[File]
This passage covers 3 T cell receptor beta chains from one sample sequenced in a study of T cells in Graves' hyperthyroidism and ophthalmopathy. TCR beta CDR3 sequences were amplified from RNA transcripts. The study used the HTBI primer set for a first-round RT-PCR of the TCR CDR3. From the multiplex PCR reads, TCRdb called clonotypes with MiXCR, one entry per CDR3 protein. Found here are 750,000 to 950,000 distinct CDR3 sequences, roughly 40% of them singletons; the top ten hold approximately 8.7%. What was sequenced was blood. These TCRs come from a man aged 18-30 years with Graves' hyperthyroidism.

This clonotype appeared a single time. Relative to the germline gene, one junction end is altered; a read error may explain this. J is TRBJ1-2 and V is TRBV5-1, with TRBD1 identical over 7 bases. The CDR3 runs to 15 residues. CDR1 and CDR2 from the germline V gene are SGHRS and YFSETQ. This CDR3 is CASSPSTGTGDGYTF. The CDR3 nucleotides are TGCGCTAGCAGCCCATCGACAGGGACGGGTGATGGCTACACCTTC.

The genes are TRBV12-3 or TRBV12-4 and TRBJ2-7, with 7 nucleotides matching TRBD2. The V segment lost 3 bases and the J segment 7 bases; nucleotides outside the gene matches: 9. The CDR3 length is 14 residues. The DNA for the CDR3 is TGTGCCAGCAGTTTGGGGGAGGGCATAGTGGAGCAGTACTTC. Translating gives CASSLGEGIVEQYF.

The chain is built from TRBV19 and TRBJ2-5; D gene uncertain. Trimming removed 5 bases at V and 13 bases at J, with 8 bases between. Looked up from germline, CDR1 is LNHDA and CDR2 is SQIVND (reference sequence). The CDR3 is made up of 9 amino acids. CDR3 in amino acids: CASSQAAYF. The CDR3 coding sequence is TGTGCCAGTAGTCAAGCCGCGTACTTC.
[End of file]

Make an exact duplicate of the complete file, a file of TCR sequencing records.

This passage covers 3 T cell receptor beta chains from one sample sequenced in a study of T cells in Graves' hyperthyroidism and ophthalmopathy. TCR beta CDR3 sequences were amplified from RNA transcripts. The study used the HTBI primer set for a first-round RT-PCR of the TCR CDR3. From the multiplex PCR reads, TCRdb called clonotypes with MiXCR, one entry per CDR3 protein. Found here are 750,000 to 950,000 distinct CDR3 sequences, roughly 40% of them singletons; the top ten hold approximately 8.7%. What was sequenced was blood. These TCRs come from a man aged 18-30 years with Graves' hyperthyroidism.

This clonotype appeared a single time. Relative to the germline gene, one junction end is altered; a read error may explain this. J is TRBJ1-2 and V is TRBV5-1, with TRBD1 identical over 7 bases. The CDR3 runs to 15 residues. CDR1 and CDR2 from the germline V gene are SGHRS and YFSETQ. This CDR3 is CASSPSTGTGDGYTF. The CDR3 nucleotides are TGCGCTAGCAGCCCATCGACAGGGACGGGTGATGGCTACACCTTC.

The genes are TRBV12-3 or TRBV12-4 and TRBJ2-7, with 7 nucleotides matching TRBD2. The V segment lost 3 bases and the J segment 7 bases; nucleotides outside the gene matches: 9. The CDR3 length is 14 residues. The DNA for the CDR3 is TGTGCCAGCAGTTTGGGGGAGGGCATAGTGGAGCAGTACTTC. Translating gives CASSLGEGIVEQYF.

The chain is built from TRBV19 and TRBJ2-5; D gene uncertain. Trimming removed 5 bases at V and 13 bases at J, with 8 bases between. Looked up from germline, CDR1 is LNHDA and CDR2 is SQIVND (reference sequence). The CDR3 is made up of 9 amino acids. CDR3 in amino acids: CASSQAAYF. The CDR3 coding sequence is TGTGCCAGTAGTCAAGCCGCGTACTTC.